CM: Peter Reid

Described by Howard Kendall as Everton’s most important post-war signing. Paul Bracewell was arguably a better player but not as important. Reid wasn’t the quickest but he had everything else – he’d be priceless in today’s game. Although he’d get sent off a lot. Along with Kim Gordon and Jonny Marr, the only famous person I’d like to meet. Although we’d make an odd crowd. Marr would probably sneak off early having left his share of the bill but ‘forgetting’ the tip. 9

CM: Mikel Arteta

I was slow to warm to Arteta as I feel midfielders should be able to tackle, and it p***ed me off that he needed Lee Carsley in there to hold his hand at times. But the best little Spaniard was brilliant the last few seasons until he jogged onto London. 9

LM: Kevin Sheedy

Sheer brilliance. I don’t know who Liverpool had on the left in 1982 when Sheedy joined us but he must have been bloody brilliant. Sheedy wasn’t quick but he didn’t need to be because his touch, passing, crossing and shooting were so good. But it’s the free-kicks people remember, with many pointing to an FA Cup tie with Ipswich where he smashed it top corner, was told to retake, and smashed it in the other corner. Magic. 9

CF: Peter Beardsley

Along with Sheedy the most skilful Everton player I’ve ever seen. John Motson on Match of the Day when we played (I think) Coventry said: “You could take this first 30 minutes from Beardsley and put out a video called ‘how to play football’”. There’s no better sight than Beardsley shaking his hips, sending the defender the wrong way and then stroking the ball past a baffled keeper. 9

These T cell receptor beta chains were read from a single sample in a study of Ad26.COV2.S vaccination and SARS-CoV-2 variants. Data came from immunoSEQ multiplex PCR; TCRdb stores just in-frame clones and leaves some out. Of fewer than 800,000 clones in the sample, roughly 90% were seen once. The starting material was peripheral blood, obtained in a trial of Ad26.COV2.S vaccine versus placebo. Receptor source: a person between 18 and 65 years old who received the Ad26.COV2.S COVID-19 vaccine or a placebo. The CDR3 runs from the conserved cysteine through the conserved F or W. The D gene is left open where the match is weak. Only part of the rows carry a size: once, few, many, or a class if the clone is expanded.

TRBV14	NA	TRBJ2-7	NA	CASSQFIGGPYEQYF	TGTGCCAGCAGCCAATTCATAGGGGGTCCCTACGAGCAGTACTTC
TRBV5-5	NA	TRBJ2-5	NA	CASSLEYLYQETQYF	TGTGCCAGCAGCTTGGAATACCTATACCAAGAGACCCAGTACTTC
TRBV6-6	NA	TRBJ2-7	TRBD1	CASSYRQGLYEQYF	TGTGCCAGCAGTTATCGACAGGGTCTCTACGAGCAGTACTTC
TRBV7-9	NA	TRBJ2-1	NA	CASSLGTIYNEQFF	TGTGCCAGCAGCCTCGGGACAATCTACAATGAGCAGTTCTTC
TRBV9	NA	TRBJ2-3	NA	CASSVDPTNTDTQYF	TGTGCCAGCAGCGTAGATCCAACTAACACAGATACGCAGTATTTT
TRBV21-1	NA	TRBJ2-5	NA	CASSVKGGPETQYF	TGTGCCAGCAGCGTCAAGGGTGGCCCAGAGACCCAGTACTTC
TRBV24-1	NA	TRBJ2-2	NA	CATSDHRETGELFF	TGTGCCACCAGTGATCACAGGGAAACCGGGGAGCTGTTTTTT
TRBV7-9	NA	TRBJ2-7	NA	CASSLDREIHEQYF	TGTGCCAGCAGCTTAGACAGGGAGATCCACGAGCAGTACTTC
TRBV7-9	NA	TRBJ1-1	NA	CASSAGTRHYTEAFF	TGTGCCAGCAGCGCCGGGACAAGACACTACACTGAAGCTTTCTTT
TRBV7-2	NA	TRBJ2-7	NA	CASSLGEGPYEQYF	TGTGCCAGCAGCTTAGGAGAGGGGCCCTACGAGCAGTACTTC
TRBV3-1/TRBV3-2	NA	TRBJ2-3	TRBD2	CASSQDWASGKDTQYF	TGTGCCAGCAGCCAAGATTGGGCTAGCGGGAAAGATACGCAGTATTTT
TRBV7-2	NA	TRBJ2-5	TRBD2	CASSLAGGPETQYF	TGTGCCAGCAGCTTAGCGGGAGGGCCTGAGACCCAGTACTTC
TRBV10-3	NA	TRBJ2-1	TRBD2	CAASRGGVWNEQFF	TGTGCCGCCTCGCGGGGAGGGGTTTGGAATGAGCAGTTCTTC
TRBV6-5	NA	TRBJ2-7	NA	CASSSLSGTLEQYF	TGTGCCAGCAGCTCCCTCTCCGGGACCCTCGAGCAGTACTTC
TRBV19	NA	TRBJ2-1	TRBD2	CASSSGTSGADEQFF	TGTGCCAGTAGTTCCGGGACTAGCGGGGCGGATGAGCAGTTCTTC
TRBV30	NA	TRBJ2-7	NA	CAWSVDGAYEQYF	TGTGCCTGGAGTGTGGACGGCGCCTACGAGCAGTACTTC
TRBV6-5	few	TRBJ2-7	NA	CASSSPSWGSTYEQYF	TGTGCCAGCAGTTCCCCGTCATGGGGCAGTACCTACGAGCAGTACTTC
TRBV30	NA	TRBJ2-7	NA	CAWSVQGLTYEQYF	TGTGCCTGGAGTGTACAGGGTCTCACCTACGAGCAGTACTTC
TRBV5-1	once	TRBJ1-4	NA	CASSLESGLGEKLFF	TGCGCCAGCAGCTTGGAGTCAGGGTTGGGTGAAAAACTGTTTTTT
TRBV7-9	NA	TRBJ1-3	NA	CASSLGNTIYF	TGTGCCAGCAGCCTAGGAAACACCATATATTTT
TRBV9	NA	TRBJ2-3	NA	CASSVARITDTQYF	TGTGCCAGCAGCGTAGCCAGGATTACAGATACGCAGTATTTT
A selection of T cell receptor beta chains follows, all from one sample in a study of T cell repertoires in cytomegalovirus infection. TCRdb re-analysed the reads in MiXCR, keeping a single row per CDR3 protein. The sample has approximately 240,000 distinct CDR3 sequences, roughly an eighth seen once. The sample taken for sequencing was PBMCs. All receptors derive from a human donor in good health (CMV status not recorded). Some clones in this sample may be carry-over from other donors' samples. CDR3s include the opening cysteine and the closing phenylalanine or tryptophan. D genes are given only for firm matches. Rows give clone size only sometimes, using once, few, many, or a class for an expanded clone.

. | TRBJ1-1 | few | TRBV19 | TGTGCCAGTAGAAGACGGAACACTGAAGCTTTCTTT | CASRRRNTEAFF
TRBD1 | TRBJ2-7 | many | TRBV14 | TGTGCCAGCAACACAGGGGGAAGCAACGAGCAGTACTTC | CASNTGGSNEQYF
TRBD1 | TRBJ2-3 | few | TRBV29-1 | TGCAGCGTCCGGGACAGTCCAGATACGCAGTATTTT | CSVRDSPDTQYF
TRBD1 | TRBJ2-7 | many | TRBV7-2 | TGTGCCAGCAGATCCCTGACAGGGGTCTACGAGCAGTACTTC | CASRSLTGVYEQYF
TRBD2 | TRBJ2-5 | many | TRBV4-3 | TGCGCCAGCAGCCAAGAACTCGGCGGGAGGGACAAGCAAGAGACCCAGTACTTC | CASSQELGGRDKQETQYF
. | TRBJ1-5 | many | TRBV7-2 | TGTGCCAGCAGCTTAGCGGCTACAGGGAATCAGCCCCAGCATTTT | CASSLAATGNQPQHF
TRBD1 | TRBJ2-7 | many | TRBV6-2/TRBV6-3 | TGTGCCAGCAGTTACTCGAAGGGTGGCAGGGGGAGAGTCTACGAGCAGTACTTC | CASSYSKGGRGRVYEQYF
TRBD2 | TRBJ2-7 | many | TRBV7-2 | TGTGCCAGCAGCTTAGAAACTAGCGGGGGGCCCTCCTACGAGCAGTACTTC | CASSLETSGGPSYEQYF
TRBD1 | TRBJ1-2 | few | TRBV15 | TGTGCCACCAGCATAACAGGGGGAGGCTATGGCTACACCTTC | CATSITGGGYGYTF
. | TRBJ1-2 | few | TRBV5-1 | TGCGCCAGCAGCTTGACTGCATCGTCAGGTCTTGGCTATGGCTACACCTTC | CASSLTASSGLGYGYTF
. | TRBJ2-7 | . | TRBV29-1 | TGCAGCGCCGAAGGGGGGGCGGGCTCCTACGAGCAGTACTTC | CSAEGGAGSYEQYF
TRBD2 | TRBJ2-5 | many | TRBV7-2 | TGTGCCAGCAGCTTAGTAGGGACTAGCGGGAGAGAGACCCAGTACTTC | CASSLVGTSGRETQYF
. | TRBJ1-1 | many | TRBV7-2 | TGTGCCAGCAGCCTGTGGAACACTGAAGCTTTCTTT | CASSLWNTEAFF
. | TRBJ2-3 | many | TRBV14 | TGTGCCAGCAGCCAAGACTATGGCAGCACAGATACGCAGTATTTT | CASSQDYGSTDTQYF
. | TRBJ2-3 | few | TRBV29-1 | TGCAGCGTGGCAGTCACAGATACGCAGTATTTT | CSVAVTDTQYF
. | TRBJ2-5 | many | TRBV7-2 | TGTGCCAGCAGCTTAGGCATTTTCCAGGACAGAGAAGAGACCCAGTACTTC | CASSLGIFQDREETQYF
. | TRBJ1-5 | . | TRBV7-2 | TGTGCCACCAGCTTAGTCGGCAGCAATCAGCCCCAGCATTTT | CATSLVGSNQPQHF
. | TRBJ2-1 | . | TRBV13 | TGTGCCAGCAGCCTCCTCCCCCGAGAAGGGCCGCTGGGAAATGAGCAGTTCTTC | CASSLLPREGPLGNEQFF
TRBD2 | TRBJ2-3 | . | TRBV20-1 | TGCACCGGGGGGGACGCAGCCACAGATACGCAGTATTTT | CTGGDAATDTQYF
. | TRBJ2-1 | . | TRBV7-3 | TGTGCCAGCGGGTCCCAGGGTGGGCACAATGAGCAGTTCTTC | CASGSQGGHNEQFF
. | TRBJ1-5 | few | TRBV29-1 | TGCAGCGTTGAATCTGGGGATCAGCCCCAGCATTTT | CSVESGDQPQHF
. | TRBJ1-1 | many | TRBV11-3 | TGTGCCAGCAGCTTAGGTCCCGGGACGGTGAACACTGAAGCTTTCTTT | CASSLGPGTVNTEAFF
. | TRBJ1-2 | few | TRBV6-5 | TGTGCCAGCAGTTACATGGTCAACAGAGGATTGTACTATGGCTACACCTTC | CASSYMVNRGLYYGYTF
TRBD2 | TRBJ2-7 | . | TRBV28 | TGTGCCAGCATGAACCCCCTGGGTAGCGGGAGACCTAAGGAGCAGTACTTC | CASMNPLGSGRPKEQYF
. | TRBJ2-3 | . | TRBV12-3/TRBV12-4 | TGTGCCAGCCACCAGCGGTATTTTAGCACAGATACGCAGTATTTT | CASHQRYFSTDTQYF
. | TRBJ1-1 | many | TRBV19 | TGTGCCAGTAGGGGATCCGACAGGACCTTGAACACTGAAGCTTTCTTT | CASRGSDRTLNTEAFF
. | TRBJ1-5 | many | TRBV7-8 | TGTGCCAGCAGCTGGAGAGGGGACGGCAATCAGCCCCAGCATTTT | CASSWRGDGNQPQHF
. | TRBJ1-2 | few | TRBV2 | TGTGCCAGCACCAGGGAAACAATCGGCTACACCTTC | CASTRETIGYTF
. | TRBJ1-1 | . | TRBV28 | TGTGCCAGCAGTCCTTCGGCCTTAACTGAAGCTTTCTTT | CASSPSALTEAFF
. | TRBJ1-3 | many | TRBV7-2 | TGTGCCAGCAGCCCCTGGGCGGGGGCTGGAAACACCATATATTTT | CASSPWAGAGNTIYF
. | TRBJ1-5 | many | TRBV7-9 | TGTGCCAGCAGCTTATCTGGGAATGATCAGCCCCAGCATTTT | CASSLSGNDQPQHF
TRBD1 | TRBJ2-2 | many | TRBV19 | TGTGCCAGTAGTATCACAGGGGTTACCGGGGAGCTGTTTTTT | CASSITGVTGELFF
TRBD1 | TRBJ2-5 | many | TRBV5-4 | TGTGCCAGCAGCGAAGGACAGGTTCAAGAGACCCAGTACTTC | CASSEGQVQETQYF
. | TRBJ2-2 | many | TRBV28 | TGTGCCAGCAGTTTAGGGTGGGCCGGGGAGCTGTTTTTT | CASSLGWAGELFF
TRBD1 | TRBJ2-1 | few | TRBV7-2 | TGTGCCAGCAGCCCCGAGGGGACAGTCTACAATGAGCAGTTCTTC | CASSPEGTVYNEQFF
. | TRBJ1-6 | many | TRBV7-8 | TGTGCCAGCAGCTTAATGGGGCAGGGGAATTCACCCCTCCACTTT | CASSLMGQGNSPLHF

CF: Graeme Sharp
Everton’s post-war record goalscorer, Sharp scored some of the most important goals in the club’s most successful period, including the winner at Anfield in 1984/5, the first in the 1984 FA Cup final, and the equaliser in the home leg of the 1985 European Cup Winners’ Cup semi final against Bayern Munich. The Toffees went on to win 3-1 in a game regarded by many as Everton’s greatest ever. If you weren’t there you missed out because it was f***ing ace. 9

Total: 94

Chelsea’s Greatest XI by Laurence Ettridge

GK: Petr Cech

In my opinion still the best goalkeeper in the Premier League. Granted he has spent most of his time working behind one of Chelsea’s best defences but he has consistently pulled off superb saves when called upon – not to mention coming back as good as ever after that horrific head injury. 10

LB: Ashley Cole

Despite perhaps being one of the most hated men in football, Cole’s contributions down the left have been outstanding for Chelsea. Reliable in defence and always making strides to get forward – he probably puts in a harder shift than any other player. 10

CB: John Terry

Captain and talisman. What JT maybe lacks in agility these days he makes up for with his experience and reading of the game. A great presence on the pitch and has successfully marshalled one of the best defences the Premier League has seen to three league titles. 9

CB: Marcel Desailly

Often known as “the rock” Desailly provided a formidable strong presence in the heart of the Blues defence for six years and won an FA Cup in the process. 8

RB: Ron “Chopper” Harris